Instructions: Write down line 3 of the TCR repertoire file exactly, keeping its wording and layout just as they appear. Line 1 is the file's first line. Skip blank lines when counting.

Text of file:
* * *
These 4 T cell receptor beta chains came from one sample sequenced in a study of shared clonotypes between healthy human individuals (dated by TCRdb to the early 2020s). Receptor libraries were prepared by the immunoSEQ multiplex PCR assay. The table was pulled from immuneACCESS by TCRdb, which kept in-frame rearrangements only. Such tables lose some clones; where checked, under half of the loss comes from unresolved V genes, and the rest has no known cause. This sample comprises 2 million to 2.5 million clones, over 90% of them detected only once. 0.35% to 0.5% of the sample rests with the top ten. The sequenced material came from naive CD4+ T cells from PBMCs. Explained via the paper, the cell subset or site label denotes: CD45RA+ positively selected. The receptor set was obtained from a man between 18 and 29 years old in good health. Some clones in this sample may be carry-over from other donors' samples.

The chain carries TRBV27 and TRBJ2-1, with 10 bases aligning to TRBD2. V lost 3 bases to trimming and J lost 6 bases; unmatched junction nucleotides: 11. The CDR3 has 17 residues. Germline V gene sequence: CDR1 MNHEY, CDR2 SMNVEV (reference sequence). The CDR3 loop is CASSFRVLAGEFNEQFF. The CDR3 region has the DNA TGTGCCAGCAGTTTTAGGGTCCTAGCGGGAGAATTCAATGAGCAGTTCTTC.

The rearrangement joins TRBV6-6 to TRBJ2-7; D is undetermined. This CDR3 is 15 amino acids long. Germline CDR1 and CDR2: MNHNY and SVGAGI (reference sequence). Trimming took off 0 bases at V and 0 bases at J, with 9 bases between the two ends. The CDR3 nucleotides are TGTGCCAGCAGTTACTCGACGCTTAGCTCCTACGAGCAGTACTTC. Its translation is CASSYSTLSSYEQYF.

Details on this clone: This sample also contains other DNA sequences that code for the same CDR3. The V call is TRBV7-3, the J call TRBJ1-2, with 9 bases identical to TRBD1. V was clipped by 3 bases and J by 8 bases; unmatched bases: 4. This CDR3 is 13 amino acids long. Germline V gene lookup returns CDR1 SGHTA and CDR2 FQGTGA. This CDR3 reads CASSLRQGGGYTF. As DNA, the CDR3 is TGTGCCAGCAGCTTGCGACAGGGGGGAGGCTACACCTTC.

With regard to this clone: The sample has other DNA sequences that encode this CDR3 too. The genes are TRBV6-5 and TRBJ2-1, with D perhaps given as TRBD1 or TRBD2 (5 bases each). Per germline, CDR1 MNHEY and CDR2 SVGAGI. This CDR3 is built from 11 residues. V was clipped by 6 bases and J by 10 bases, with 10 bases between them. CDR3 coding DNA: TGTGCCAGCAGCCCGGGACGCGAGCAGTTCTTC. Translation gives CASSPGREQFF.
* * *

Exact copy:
The rearrangement joins TRBV6-6 to TRBJ2-7; D is undetermined. This CDR3 is 15 amino acids long. Germline CDR1 and CDR2: MNHNY and SVGAGI (reference sequence). Trimming took off 0 bases at V and 0 bases at J, with 9 bases between the two ends. The CDR3 nucleotides are TGTGCCAGCAGTTACTCGACGCTTAGCTCCTACGAGCAGTACTTC. Its translation is CASSYSTLSSYEQYF.